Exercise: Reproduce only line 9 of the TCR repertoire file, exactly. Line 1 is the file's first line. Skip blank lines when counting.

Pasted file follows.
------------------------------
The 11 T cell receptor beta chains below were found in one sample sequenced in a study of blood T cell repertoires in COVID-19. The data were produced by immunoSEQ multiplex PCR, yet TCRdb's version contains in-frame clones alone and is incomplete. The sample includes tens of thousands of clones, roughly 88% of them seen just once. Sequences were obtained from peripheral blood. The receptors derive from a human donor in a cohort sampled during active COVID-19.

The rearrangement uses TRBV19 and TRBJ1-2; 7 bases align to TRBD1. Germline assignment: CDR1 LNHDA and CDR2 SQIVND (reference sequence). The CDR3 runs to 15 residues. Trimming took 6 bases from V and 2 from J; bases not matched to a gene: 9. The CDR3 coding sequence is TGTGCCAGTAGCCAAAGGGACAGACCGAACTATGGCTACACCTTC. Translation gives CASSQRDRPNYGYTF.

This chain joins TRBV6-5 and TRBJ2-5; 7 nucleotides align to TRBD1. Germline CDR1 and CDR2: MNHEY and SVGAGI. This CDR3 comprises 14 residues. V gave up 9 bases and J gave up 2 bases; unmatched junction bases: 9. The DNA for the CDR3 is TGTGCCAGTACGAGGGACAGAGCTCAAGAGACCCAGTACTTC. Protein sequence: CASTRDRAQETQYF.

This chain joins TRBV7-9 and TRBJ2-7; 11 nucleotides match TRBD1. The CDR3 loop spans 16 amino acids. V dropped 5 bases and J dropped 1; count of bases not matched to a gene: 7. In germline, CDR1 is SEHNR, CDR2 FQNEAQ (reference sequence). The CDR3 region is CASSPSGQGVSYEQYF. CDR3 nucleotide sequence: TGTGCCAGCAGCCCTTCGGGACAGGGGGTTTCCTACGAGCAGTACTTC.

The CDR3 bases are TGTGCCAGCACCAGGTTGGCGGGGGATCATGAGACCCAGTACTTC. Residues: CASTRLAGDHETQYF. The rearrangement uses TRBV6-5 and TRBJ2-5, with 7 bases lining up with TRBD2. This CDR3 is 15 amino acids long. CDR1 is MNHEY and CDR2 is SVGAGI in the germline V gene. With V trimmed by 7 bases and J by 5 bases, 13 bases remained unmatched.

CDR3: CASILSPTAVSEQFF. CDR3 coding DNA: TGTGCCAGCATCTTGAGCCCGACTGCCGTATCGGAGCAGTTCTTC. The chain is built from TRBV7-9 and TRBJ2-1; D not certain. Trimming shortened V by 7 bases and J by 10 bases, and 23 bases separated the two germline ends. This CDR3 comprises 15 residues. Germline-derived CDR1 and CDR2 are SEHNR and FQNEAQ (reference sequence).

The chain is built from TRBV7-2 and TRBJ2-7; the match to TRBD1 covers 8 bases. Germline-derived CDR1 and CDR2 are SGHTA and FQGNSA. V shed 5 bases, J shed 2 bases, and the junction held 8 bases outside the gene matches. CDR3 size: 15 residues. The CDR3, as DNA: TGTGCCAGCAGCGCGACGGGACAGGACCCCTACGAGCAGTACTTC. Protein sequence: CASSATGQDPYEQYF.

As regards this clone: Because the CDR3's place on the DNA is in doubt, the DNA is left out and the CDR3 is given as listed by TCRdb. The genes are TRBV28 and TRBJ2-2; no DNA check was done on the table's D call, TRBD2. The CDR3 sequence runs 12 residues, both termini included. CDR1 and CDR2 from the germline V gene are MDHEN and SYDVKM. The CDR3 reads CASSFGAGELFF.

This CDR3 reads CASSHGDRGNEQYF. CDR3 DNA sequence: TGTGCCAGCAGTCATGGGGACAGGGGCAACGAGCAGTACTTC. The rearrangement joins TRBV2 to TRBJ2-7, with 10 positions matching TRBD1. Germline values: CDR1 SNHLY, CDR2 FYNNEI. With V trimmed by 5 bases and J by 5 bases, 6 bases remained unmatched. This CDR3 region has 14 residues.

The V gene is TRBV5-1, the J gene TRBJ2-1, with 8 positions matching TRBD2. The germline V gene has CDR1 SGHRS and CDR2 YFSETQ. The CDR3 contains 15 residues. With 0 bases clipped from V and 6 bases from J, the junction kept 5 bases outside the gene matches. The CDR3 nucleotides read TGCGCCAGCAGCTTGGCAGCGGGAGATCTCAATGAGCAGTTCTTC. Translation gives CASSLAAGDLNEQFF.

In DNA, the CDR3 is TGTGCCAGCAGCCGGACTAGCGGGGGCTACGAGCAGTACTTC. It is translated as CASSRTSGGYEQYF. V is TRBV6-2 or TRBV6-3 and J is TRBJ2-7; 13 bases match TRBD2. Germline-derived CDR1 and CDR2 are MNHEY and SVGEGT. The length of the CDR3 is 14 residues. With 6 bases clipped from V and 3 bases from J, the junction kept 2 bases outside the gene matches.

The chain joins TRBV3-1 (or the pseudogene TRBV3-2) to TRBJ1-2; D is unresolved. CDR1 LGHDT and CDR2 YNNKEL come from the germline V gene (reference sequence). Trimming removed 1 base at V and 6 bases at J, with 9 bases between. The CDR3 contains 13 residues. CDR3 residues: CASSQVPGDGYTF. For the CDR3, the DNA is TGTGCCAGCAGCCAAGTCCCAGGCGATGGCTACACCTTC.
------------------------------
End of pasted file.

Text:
This CDR3 reads CASSHGDRGNEQYF. CDR3 DNA sequence: TGTGCCAGCAGTCATGGGGACAGGGGCAACGAGCAGTACTTC. The rearrangement joins TRBV2 to TRBJ2-7, with 10 positions matching TRBD1. Germline values: CDR1 SNHLY, CDR2 FYNNEI. With V trimmed by 5 bases and J by 5 bases, 6 bases remained unmatched. This CDR3 region has 14 residues.